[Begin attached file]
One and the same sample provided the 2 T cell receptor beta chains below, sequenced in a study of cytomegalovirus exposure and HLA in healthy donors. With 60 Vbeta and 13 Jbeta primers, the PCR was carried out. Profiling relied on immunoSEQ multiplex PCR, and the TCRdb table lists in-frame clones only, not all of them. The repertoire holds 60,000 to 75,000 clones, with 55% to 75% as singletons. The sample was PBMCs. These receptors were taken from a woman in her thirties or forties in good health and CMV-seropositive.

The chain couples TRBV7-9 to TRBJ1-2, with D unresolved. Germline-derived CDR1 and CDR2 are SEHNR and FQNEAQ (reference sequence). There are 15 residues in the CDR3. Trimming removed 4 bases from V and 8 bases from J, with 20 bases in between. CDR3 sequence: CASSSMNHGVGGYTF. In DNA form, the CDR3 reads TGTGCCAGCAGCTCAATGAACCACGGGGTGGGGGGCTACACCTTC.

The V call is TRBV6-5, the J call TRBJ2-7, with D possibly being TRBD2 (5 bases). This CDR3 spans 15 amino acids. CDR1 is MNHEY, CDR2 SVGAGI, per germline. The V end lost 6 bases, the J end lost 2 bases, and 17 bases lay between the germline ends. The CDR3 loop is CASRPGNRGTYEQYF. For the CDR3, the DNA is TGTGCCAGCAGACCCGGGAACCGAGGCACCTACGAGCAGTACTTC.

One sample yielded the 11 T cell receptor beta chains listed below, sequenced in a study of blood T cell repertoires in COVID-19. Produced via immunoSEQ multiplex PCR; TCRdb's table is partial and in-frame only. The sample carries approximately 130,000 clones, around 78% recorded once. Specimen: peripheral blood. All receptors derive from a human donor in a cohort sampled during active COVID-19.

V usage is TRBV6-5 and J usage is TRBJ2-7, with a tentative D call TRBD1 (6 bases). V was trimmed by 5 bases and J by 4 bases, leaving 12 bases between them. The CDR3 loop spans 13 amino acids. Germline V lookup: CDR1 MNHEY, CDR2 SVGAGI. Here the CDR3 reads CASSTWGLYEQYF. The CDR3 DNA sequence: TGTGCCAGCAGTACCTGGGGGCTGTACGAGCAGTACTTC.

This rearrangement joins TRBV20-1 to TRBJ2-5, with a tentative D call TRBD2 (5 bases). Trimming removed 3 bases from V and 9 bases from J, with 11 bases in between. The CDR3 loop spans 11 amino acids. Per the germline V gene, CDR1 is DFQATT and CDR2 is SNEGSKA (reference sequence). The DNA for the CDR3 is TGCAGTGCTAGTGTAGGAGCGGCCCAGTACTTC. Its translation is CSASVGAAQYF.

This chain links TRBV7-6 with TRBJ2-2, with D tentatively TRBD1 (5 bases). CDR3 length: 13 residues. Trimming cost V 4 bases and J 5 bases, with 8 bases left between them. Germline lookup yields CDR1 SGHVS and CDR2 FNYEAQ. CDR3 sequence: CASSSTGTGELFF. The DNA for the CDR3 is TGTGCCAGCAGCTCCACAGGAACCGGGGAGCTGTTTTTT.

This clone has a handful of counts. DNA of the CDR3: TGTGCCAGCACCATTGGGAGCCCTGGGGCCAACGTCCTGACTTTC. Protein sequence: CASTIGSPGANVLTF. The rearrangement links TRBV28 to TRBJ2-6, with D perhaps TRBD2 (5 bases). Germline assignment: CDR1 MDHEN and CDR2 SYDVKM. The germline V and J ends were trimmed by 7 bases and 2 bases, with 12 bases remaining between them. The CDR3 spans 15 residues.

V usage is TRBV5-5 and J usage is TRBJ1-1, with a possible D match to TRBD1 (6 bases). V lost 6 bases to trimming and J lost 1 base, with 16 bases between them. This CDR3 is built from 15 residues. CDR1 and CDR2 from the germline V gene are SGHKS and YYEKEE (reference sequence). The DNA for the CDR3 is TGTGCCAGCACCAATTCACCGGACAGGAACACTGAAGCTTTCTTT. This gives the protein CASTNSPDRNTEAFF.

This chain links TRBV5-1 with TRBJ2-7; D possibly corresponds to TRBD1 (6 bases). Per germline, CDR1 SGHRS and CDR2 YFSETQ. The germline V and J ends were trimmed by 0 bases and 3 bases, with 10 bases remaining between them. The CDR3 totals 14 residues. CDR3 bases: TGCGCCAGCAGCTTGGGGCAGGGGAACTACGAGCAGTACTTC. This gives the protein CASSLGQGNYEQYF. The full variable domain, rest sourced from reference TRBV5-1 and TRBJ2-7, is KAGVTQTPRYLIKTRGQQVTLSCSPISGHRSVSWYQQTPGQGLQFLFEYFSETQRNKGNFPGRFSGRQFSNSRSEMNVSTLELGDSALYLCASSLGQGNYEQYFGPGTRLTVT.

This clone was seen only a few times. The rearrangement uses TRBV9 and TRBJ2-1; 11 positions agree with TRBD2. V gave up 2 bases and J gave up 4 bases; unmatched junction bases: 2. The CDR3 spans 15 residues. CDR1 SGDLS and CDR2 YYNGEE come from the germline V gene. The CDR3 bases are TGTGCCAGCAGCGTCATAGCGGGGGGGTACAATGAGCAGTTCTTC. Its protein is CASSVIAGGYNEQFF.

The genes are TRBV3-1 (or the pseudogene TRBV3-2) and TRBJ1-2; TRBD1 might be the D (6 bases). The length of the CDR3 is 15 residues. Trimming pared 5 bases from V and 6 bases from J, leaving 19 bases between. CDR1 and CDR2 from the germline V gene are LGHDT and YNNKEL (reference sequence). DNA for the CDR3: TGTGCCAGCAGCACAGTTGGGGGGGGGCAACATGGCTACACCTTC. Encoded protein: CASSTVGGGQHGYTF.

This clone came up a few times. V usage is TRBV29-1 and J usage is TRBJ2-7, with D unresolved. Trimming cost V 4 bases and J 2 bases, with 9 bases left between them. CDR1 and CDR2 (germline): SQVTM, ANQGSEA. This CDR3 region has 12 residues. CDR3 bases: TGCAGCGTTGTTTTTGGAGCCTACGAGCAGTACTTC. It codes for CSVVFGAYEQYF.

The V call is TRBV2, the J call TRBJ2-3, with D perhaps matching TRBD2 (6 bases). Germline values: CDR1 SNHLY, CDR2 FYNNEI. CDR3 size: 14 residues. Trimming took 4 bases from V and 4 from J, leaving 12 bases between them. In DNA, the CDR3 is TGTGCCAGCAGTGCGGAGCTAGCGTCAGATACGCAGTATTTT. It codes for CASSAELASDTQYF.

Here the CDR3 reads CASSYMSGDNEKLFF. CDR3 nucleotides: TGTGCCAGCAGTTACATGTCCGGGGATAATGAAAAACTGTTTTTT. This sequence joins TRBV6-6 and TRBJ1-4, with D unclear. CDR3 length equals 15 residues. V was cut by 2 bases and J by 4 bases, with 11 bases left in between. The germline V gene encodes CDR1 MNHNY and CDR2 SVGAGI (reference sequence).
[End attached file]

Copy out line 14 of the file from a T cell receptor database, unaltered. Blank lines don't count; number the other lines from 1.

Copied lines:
The V call is TRBV2, the J call TRBJ2-3, with D perhaps matching TRBD2 (6 bases). Germline values: CDR1 SNHLY, CDR2 FYNNEI. CDR3 size: 14 residues. Trimming took 4 bases from V and 4 from J, leaving 12 bases between them. In DNA, the CDR3 is TGTGCCAGCAGTGCGGAGCTAGCGTCAGATACGCAGTATTTT. It codes for CASSAELASDTQYF.